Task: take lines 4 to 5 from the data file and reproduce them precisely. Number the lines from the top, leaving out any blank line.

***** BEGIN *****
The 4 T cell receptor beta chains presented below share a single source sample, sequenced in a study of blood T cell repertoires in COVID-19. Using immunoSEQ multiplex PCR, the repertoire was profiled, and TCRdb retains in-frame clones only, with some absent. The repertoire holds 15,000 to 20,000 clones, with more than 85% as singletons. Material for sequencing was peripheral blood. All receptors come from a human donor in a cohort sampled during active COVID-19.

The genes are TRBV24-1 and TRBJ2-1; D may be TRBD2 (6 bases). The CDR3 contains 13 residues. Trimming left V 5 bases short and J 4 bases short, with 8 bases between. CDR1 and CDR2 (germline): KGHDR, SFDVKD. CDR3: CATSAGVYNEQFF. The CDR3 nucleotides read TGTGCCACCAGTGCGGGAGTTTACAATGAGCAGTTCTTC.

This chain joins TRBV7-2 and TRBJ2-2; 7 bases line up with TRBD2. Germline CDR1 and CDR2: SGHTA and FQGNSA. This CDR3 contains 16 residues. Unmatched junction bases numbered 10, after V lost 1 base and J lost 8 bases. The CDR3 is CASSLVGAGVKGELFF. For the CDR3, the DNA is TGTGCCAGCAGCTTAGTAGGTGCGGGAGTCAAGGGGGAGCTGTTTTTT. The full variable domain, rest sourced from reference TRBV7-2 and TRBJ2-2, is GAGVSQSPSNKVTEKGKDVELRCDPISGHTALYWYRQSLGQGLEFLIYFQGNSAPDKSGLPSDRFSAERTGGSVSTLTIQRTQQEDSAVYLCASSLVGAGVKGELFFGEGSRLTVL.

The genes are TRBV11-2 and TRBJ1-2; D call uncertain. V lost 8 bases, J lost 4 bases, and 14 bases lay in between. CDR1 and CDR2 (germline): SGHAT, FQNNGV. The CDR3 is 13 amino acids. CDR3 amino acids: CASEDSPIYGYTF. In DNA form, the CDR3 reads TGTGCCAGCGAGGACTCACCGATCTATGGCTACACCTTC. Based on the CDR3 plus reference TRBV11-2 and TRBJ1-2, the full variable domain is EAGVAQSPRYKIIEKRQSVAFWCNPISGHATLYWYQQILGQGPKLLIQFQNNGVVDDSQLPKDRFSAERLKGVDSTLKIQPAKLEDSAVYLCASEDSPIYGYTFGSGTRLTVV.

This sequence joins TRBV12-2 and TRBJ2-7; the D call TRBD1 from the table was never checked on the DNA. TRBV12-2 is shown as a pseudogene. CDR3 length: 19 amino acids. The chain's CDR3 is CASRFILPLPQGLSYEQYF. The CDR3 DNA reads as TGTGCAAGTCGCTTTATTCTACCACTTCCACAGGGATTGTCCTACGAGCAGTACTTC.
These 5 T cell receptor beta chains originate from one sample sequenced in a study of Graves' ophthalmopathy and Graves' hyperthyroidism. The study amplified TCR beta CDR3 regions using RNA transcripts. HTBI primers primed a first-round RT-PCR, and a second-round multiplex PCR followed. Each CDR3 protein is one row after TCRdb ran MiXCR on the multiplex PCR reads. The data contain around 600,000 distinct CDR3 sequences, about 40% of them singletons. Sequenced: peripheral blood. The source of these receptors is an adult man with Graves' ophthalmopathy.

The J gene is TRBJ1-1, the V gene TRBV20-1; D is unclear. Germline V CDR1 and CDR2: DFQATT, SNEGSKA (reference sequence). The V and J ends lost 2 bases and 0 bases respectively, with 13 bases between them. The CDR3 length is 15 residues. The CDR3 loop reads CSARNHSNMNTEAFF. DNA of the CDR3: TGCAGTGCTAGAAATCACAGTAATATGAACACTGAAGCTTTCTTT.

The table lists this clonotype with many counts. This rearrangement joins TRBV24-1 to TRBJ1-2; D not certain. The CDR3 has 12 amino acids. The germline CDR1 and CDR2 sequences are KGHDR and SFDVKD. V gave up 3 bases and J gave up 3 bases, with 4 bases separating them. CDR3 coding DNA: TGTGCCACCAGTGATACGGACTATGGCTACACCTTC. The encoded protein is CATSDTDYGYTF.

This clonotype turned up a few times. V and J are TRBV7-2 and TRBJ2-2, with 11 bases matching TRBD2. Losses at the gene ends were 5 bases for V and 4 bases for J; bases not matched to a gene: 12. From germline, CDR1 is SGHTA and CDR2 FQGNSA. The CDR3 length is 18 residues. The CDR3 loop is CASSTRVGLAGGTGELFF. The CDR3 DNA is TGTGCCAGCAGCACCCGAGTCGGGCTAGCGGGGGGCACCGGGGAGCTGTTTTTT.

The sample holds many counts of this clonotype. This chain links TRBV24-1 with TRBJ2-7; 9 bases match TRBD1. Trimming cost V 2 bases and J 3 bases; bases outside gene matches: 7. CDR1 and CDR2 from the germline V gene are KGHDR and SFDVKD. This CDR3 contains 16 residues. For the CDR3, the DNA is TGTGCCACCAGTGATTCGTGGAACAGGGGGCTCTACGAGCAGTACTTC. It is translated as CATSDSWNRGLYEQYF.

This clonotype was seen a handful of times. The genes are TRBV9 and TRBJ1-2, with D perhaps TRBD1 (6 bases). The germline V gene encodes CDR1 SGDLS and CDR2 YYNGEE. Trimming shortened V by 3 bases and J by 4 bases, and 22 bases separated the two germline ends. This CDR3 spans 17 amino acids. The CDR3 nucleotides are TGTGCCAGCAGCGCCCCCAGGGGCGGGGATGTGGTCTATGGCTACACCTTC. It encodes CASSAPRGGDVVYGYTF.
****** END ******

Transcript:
The genes are TRBV11-2 and TRBJ1-2; D call uncertain. V lost 8 bases, J lost 4 bases, and 14 bases lay in between. CDR1 and CDR2 (germline): SGHAT, FQNNGV. The CDR3 is 13 amino acids. CDR3 amino acids: CASEDSPIYGYTF. In DNA form, the CDR3 reads TGTGCCAGCGAGGACTCACCGATCTATGGCTACACCTTC. Based on the CDR3 plus reference TRBV11-2 and TRBJ1-2, the full variable domain is EAGVAQSPRYKIIEKRQSVAFWCNPISGHATLYWYQQILGQGPKLLIQFQNNGVVDDSQLPKDRFSAERLKGVDSTLKIQPAKLEDSAVYLCASEDSPIYGYTFGSGTRLTVV.

This sequence joins TRBV12-2 and TRBJ2-7; the D call TRBD1 from the table was never checked on the DNA. TRBV12-2 is shown as a pseudogene. CDR3 length: 19 amino acids. The chain's CDR3 is CASRFILPLPQGLSYEQYF. The CDR3 DNA reads as TGTGCAAGTCGCTTTATTCTACCACTTCCACAGGGATTGTCCTACGAGCAGTACTTC.